Wasting no time, I requested help from Professor Hoshi and Professor Tetsuji Okazaki of the University of Tokyo's Graduate School of Economics to work together on a policy evaluation project using the RD approach. Specifically, we are examining the effectiveness of the Jump Start Nippon, a startup support program implemented by the Ministry of Economy, Trade and Industry (METI)'s New Business Policy Office by securing funds in supplementary budgets. As the volume of data required was minimum, we could start analyzing them quickly. We have been making good progress and will be announcing our findings soon.

Policy evaluation and evidence-based policymaking from the viewpoint of practitioners

Today, evidence-based policymaking is attracting significant attention, giving the renewed importance to policy evaluation on a program-by-program basis. Evaluation techniques have evolved over the years. For instance, a randomized controlled trial (RCT), used in the form of A/B testing to analyze consumer behavior in the business world, has been employed to measure for the precise measurement of policy effects, and the RD approach discussed in this article has been used increasingly (Note 6). We should make active use of these new analytical techniques to evaluate government policies in practice.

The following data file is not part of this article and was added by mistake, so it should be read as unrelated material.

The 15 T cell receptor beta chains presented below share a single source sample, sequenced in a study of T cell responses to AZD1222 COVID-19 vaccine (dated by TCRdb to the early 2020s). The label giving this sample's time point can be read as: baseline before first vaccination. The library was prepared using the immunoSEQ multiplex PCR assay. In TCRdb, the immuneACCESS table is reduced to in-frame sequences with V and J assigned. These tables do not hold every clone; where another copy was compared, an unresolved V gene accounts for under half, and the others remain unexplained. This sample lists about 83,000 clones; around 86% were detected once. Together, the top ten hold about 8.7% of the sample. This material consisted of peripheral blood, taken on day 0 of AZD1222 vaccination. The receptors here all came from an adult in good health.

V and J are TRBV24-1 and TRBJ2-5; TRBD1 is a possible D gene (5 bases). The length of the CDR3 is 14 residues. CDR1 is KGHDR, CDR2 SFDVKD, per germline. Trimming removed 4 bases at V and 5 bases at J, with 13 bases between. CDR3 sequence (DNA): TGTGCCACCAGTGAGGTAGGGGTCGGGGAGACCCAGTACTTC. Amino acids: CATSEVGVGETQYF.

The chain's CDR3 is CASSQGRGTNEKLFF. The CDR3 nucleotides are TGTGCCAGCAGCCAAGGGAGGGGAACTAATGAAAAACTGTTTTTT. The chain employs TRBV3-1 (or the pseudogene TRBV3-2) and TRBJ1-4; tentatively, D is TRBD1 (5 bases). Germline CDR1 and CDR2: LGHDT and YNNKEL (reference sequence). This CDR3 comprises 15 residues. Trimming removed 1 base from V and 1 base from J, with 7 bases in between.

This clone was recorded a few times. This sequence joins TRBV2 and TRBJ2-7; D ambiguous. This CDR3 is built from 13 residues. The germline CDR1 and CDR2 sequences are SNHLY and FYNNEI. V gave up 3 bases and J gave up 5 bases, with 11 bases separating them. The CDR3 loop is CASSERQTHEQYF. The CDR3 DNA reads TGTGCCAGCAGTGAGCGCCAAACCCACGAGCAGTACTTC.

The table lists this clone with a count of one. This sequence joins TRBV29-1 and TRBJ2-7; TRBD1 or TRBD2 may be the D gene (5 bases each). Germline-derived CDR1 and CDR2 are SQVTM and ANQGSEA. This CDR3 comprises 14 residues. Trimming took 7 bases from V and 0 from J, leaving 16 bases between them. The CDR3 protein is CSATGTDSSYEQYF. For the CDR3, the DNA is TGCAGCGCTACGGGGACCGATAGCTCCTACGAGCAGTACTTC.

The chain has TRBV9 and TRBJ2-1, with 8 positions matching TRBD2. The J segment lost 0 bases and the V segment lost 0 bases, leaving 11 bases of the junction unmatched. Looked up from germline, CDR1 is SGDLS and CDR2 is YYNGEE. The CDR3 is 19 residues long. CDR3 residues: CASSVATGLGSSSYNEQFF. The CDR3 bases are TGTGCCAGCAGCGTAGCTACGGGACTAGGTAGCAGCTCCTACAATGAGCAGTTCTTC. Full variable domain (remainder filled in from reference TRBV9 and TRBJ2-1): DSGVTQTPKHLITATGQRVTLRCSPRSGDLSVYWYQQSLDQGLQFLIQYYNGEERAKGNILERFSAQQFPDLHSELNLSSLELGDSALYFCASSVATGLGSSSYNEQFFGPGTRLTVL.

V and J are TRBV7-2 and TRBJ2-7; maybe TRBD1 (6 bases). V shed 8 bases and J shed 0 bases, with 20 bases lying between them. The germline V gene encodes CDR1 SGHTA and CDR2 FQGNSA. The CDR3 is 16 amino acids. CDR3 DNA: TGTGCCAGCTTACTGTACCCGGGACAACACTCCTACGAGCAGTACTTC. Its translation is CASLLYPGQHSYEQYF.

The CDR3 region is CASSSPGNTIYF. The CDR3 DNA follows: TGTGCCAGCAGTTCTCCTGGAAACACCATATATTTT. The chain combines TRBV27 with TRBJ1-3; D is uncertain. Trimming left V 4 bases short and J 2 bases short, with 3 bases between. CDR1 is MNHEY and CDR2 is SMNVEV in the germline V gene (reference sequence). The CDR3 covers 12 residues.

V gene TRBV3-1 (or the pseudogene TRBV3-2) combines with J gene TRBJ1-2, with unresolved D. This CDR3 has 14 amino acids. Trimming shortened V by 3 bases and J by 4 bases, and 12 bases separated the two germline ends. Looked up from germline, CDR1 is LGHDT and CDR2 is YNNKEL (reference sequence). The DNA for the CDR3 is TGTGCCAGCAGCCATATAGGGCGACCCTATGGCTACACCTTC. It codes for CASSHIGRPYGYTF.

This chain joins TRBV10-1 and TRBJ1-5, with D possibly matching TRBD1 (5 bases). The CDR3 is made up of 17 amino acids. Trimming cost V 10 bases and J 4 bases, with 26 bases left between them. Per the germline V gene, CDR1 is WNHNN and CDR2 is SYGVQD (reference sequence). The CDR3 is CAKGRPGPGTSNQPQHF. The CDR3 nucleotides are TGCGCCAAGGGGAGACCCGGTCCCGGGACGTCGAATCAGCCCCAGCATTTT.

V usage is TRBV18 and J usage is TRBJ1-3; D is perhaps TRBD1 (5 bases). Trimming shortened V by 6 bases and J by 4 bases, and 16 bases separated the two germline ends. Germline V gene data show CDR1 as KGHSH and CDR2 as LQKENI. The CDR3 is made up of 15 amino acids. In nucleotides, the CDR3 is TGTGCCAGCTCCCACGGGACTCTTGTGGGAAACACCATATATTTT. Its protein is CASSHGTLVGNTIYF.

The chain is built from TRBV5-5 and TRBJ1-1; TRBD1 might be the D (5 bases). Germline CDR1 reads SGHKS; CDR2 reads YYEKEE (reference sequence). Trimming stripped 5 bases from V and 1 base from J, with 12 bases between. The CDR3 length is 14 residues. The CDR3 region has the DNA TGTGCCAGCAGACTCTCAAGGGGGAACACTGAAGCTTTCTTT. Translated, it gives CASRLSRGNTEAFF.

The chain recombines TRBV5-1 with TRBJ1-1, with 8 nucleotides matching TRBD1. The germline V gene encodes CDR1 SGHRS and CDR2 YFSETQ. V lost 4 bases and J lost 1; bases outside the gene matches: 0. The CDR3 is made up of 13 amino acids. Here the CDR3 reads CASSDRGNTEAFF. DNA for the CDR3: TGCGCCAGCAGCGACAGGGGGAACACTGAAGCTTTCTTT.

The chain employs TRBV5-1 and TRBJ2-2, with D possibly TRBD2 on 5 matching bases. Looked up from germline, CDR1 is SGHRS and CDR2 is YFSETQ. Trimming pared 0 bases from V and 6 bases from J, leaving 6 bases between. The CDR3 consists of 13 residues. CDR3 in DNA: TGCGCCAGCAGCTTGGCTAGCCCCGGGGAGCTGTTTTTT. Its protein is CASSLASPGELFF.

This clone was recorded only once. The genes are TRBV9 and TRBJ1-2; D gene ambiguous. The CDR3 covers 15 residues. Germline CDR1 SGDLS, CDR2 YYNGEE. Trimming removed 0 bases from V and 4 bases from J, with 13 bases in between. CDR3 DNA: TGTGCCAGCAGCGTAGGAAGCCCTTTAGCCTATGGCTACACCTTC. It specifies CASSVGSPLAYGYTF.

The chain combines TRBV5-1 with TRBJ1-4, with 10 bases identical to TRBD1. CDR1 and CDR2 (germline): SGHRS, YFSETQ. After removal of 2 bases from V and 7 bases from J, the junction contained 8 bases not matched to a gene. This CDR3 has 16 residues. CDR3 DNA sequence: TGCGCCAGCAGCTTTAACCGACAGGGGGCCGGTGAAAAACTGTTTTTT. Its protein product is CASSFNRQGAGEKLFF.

To achieve that end, we must first change the existing policy system to incorporate data collection and other evaluation processes into its design. For instance, in order to analyze a support program for startups using the RD approach, it is crucial to collect data on sales, the number of employees, fundraising, and so forth before and some of the implementation of the program for two groups of companies, those assisted by the program and those not. Thus, it is important to build in a mechanism to collect necessary data beforehand, for instance, requesting applicants for a program to cooperate to surveys by including a statement to that effect in application guidelines. Considering the need to collect data for subsequent evaluation at the time of designing a policy program and ensuring appropriate evaluation based on appropriate data will improve the efficiency of policy evaluation. When more findings from policy evaluation and analysis become available, it will become possible to compare the effects of different policy programs, which in turn will contribute to the embedding of evidence-based policymaking.